The U.S. Court of Appeals for the 2nd Circuit has dealt a terrible blow to Chris Hedges, Daniel Ellsberg, Noam Chomsky and the other activists and journalists suing to prevent the indefinite military detention of American citizens.
Sections 1021 and 1022 of the National Defense Authorization Act for 2012 would allow the military to detain indefinitely persons who are deemed to consort with terrorists or those who commit “belligerent acts” against the United States. Journalists, whose job it is to do just that, would undoubtedly qualify, Hedges has argued.
Chris Hedges spent two decades as a foreign reporter covering wars in Latin America, Africa, Europe and the Middle East. His latest books are Days of Destruction, Days of Revolt, Death of the Liberal Class, and The World as It Is: Dispatches on the Myth of Human Progress.
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Obama wins back the right to indefinitely detain under NDAA
July 17, 2013
The Obama administration has won the latest battle in their fight to indefinitely detain US citizens and foreigners suspected of being affiliated with terrorists under the National Defense Authorization Act of 2012.
Congress granted the president the authority to arrest and hold individuals accused of terrorism without due process under the NDAA, but Mr. Obama said in an accompanying signing statement that he will not abuse these privileges to keep American citizens imprisoned indefinitely. These assurances, however, were not enough to keep a group of journalists and human rights activists from filing a federal lawsuit last year, which contested the constitutionality of Section 1021, the particular provision that provides for such broad power.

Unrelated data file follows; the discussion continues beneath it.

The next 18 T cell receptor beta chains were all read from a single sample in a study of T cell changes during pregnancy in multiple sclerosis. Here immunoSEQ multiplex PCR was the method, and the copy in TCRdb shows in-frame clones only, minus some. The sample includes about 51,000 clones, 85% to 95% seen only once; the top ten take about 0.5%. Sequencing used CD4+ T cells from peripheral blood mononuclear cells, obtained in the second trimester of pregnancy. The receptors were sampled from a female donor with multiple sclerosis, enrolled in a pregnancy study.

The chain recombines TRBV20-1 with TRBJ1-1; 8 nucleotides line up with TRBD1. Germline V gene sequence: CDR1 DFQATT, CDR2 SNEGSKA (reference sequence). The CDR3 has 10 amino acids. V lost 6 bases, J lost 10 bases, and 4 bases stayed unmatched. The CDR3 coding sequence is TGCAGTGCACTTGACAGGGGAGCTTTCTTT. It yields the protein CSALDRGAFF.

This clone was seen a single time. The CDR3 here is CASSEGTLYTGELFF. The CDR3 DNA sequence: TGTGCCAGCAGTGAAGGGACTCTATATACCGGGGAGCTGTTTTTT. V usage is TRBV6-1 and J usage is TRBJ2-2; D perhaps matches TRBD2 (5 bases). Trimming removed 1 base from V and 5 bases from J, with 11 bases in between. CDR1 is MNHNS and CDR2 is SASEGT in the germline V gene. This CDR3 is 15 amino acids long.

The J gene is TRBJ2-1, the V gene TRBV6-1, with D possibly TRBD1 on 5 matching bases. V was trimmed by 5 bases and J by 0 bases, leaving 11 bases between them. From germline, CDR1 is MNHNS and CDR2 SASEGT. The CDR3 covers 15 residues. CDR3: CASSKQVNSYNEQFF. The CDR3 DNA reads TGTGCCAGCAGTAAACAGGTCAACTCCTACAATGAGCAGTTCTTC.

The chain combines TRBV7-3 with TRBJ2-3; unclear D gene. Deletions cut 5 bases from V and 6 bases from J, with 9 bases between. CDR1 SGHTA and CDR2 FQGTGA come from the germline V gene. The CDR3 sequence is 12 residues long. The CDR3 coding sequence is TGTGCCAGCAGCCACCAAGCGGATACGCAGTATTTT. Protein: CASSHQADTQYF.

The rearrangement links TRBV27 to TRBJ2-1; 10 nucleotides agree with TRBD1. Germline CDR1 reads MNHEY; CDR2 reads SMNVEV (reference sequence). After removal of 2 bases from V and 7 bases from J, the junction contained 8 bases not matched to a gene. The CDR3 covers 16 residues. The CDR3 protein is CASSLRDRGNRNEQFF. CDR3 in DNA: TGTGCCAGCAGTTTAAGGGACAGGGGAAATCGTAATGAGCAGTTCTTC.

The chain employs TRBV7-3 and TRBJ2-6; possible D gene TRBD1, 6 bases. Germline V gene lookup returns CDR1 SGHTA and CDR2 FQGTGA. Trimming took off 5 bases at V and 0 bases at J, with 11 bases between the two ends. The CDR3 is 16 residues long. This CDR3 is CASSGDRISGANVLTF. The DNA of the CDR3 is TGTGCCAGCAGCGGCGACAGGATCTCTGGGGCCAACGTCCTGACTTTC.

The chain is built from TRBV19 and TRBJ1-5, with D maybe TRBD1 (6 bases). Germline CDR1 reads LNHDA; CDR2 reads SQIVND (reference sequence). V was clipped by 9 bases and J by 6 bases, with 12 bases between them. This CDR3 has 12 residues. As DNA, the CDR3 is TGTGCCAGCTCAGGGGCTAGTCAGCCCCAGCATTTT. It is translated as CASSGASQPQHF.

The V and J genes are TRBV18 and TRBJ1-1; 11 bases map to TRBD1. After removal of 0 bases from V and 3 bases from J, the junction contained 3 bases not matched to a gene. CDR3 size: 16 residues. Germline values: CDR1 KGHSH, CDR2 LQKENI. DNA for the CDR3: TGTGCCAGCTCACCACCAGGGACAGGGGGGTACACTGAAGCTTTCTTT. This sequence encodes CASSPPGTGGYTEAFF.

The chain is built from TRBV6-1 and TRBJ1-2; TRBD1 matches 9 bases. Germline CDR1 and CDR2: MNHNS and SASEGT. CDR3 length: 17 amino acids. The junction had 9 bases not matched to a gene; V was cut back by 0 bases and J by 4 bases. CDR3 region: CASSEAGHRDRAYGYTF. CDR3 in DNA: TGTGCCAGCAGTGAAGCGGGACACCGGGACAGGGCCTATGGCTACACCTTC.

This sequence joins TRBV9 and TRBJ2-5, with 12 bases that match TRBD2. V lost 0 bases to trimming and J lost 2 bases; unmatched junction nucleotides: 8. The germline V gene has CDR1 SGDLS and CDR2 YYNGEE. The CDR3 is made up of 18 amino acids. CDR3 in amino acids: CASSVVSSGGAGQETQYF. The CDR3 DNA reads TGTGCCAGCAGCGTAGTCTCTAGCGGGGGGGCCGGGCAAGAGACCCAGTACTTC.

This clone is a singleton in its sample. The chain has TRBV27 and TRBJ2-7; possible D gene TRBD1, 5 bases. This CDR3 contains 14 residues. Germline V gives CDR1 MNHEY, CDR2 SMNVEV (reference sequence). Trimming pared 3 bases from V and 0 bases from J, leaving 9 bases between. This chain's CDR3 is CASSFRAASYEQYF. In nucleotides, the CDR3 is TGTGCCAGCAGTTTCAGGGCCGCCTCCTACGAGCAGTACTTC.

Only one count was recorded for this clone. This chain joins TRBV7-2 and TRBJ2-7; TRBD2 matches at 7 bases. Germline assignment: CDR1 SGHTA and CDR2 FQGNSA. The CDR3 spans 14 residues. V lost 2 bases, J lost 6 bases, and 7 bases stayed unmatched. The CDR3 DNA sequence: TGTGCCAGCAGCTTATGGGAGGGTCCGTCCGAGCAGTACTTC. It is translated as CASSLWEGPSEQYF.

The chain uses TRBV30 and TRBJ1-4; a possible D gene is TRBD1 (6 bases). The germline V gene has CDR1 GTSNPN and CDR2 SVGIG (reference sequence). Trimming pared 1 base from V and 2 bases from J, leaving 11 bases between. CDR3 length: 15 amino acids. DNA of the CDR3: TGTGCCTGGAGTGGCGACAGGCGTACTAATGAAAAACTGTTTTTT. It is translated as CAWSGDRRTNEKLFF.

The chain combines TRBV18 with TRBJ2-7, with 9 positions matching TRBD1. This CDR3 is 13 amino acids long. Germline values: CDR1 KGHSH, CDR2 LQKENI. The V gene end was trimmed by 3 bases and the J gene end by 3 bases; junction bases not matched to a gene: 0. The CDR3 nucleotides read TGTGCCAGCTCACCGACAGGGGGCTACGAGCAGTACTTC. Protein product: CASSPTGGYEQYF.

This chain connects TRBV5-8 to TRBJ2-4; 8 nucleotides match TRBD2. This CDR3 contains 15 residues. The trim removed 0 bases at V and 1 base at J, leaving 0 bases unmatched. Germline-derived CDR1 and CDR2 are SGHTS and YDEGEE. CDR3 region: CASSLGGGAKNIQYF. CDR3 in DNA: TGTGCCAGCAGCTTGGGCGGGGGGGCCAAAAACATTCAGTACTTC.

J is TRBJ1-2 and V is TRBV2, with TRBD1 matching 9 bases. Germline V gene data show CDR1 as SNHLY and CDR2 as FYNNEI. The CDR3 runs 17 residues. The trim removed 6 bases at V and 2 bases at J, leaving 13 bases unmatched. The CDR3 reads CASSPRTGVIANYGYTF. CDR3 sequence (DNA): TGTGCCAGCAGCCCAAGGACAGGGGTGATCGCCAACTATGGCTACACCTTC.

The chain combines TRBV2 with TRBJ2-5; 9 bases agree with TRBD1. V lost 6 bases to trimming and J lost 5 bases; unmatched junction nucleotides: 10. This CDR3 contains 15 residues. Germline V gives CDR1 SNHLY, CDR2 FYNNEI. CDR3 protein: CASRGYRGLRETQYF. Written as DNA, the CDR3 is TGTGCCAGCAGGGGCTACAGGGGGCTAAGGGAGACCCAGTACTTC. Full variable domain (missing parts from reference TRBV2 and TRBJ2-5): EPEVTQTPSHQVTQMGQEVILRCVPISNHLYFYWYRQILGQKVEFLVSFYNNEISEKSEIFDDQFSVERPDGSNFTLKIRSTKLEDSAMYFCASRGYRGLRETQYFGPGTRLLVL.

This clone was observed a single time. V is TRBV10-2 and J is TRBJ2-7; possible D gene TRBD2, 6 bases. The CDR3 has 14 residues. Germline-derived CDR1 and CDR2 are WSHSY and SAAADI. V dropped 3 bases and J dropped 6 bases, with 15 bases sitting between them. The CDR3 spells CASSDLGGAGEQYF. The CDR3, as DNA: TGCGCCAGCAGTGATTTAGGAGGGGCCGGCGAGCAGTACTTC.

A federal judge sided with the plaintiffs originally by granting an injunction against Section 1021, prompting the Obama administration to request an appeal last year. On Wednesday this week, an appeals court in New York ruled in favor of the government and once again allowed the White House to legally indefinitely detain persons that fit in the category of enemy combatants or merely provide them with support.
Tangerine Bolen, a co-plaintiff in the case alongside Hedges, told RT, “Losing one battle is not losing the war. This war is an assault on truth itself. It flaunts reason, sanity and basic decency. We will not stand down in the face of these egregious assaults on our rights and liberties.”
[DS added the videos.]
U.S. appeals court tosses injunction limiting indefinite detention
Cam avari on Jul 17, 2013
(Reuters) – A federal appeals court on Wednesday lifted a lower court order that would have prevented the U.S. military from indefinitely detaining people believed to have helped al Qaeda or the Taliban. […]
Obama can still indefinitely detain with NDAA
RTAmerica on Jul 18, 2013
On Wednesday, a Federal Appeals Court threw out a lawsuit that would have prevented the US government from indefinitely detaining American citizens suspected of having terrorist ties. The National Defense Authorization Act of 2012 gives President Obama the authority to arrest innocent citizens without due process, but what does the judge’s decision mean for civil liberties in the US? Tangerine Bolen, founder and director of Revolution Truth, explains why she will continue to fight to get rid of the NDAA.